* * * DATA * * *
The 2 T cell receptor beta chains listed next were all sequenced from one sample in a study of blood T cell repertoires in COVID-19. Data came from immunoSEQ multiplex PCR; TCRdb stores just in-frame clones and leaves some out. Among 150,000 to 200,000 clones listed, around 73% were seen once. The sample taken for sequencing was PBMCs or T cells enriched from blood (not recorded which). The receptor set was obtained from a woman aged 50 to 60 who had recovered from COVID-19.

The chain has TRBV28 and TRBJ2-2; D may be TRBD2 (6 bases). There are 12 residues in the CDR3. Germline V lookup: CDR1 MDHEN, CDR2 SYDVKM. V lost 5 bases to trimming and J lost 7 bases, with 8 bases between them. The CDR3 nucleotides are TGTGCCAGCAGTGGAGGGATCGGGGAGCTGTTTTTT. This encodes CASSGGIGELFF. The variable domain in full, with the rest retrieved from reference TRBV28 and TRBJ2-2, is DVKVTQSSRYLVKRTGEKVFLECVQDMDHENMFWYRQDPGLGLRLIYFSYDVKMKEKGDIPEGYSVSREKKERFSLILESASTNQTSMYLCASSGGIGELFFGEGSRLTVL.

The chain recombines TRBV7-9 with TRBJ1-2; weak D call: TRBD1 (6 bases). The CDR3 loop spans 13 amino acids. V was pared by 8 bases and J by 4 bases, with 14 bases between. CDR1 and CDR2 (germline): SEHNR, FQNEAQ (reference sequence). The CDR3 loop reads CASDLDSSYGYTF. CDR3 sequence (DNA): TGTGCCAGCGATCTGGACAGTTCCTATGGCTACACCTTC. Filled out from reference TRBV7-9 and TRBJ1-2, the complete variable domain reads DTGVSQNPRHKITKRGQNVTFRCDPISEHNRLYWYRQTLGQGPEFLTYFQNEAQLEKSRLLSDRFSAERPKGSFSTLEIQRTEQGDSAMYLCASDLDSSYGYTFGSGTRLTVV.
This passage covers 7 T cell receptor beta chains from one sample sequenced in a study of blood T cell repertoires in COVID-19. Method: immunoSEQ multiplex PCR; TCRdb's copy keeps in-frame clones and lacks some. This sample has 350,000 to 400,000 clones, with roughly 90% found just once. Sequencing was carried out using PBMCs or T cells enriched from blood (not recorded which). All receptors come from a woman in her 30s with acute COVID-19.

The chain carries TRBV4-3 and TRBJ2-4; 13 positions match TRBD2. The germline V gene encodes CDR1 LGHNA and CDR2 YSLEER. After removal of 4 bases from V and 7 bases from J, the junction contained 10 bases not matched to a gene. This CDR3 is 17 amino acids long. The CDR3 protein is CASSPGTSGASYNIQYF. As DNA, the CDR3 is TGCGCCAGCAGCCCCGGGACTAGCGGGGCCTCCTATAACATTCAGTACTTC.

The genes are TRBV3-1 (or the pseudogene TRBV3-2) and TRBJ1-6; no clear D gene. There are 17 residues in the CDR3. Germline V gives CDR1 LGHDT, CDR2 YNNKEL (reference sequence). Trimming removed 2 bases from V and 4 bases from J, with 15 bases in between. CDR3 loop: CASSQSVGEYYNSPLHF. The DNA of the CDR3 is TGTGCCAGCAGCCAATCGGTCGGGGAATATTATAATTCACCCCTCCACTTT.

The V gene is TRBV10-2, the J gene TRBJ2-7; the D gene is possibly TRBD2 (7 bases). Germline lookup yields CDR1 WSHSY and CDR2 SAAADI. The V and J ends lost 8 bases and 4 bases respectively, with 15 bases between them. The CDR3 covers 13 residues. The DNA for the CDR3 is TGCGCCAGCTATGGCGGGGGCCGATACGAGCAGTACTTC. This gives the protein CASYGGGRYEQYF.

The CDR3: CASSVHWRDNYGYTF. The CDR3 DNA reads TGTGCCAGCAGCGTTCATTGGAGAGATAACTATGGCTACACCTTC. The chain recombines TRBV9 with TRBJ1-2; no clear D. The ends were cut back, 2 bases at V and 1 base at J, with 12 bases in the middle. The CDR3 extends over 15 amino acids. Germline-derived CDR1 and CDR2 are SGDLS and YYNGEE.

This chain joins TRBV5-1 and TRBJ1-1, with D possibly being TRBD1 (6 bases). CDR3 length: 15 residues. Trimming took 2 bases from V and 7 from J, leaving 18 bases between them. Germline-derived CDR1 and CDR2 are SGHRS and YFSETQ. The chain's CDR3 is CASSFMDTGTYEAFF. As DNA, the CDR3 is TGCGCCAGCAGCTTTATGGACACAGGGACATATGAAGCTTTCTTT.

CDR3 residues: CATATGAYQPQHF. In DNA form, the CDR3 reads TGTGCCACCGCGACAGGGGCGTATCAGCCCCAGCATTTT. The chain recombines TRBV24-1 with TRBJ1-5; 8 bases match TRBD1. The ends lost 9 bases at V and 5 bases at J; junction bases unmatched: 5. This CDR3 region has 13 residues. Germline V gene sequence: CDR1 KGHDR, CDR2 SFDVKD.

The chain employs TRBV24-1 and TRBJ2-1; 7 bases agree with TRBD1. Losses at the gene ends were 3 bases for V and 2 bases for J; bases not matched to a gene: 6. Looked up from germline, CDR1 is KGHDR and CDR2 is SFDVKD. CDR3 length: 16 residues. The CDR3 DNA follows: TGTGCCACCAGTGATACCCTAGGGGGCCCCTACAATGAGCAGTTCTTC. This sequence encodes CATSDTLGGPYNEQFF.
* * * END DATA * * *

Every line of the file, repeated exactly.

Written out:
The 2 T cell receptor beta chains listed next were all sequenced from one sample in a study of blood T cell repertoires in COVID-19. Data came from immunoSEQ multiplex PCR; TCRdb stores just in-frame clones and leaves some out. Among 150,000 to 200,000 clones listed, around 73% were seen once. The sample taken for sequencing was PBMCs or T cells enriched from blood (not recorded which). The receptor set was obtained from a woman aged 50 to 60 who had recovered from COVID-19.

The chain has TRBV28 and TRBJ2-2; D may be TRBD2 (6 bases). There are 12 residues in the CDR3. Germline V lookup: CDR1 MDHEN, CDR2 SYDVKM. V lost 5 bases to trimming and J lost 7 bases, with 8 bases between them. The CDR3 nucleotides are TGTGCCAGCAGTGGAGGGATCGGGGAGCTGTTTTTT. This encodes CASSGGIGELFF. The variable domain in full, with the rest retrieved from reference TRBV28 and TRBJ2-2, is DVKVTQSSRYLVKRTGEKVFLECVQDMDHENMFWYRQDPGLGLRLIYFSYDVKMKEKGDIPEGYSVSREKKERFSLILESASTNQTSMYLCASSGGIGELFFGEGSRLTVL.

The chain recombines TRBV7-9 with TRBJ1-2; weak D call: TRBD1 (6 bases). The CDR3 loop spans 13 amino acids. V was pared by 8 bases and J by 4 bases, with 14 bases between. CDR1 and CDR2 (germline): SEHNR, FQNEAQ (reference sequence). The CDR3 loop reads CASDLDSSYGYTF. CDR3 sequence (DNA): TGTGCCAGCGATCTGGACAGTTCCTATGGCTACACCTTC. Filled out from reference TRBV7-9 and TRBJ1-2, the complete variable domain reads DTGVSQNPRHKITKRGQNVTFRCDPISEHNRLYWYRQTLGQGPEFLTYFQNEAQLEKSRLLSDRFSAERPKGSFSTLEIQRTEQGDSAMYLCASDLDSSYGYTFGSGTRLTVV.
This passage covers 7 T cell receptor beta chains from one sample sequenced in a study of blood T cell repertoires in COVID-19. Method: immunoSEQ multiplex PCR; TCRdb's copy keeps in-frame clones and lacks some. This sample has 350,000 to 400,000 clones, with roughly 90% found just once. Sequencing was carried out using PBMCs or T cells enriched from blood (not recorded which). All receptors come from a woman in her 30s with acute COVID-19.

The chain carries TRBV4-3 and TRBJ2-4; 13 positions match TRBD2. The germline V gene encodes CDR1 LGHNA and CDR2 YSLEER. After removal of 4 bases from V and 7 bases from J, the junction contained 10 bases not matched to a gene. This CDR3 is 17 amino acids long. The CDR3 protein is CASSPGTSGASYNIQYF. As DNA, the CDR3 is TGCGCCAGCAGCCCCGGGACTAGCGGGGCCTCCTATAACATTCAGTACTTC.

The genes are TRBV3-1 (or the pseudogene TRBV3-2) and TRBJ1-6; no clear D gene. There are 17 residues in the CDR3. Germline V gives CDR1 LGHDT, CDR2 YNNKEL (reference sequence). Trimming removed 2 bases from V and 4 bases from J, with 15 bases in between. CDR3 loop: CASSQSVGEYYNSPLHF. The DNA of the CDR3 is TGTGCCAGCAGCCAATCGGTCGGGGAATATTATAATTCACCCCTCCACTTT.

The V gene is TRBV10-2, the J gene TRBJ2-7; the D gene is possibly TRBD2 (7 bases). Germline lookup yields CDR1 WSHSY and CDR2 SAAADI. The V and J ends lost 8 bases and 4 bases respectively, with 15 bases between them. The CDR3 covers 13 residues. The DNA for the CDR3 is TGCGCCAGCTATGGCGGGGGCCGATACGAGCAGTACTTC. This gives the protein CASYGGGRYEQYF.

The CDR3: CASSVHWRDNYGYTF. The CDR3 DNA reads TGTGCCAGCAGCGTTCATTGGAGAGATAACTATGGCTACACCTTC. The chain recombines TRBV9 with TRBJ1-2; no clear D. The ends were cut back, 2 bases at V and 1 base at J, with 12 bases in the middle. The CDR3 extends over 15 amino acids. Germline-derived CDR1 and CDR2 are SGDLS and YYNGEE.

This chain joins TRBV5-1 and TRBJ1-1, with D possibly being TRBD1 (6 bases). CDR3 length: 15 residues. Trimming took 2 bases from V and 7 from J, leaving 18 bases between them. Germline-derived CDR1 and CDR2 are SGHRS and YFSETQ. The chain's CDR3 is CASSFMDTGTYEAFF. As DNA, the CDR3 is TGCGCCAGCAGCTTTATGGACACAGGGACATATGAAGCTTTCTTT.

CDR3 residues: CATATGAYQPQHF. In DNA form, the CDR3 reads TGTGCCACCGCGACAGGGGCGTATCAGCCCCAGCATTTT. The chain recombines TRBV24-1 with TRBJ1-5; 8 bases match TRBD1. The ends lost 9 bases at V and 5 bases at J; junction bases unmatched: 5. This CDR3 region has 13 residues. Germline V gene sequence: CDR1 KGHDR, CDR2 SFDVKD.

The chain employs TRBV24-1 and TRBJ2-1; 7 bases agree with TRBD1. Losses at the gene ends were 3 bases for V and 2 bases for J; bases not matched to a gene: 6. Looked up from germline, CDR1 is KGHDR and CDR2 is SFDVKD. CDR3 length: 16 residues. The CDR3 DNA follows: TGTGCCACCAGTGATACCCTAGGGGGCCCCTACAATGAGCAGTTCTTC. This sequence encodes CATSDTLGGPYNEQFF.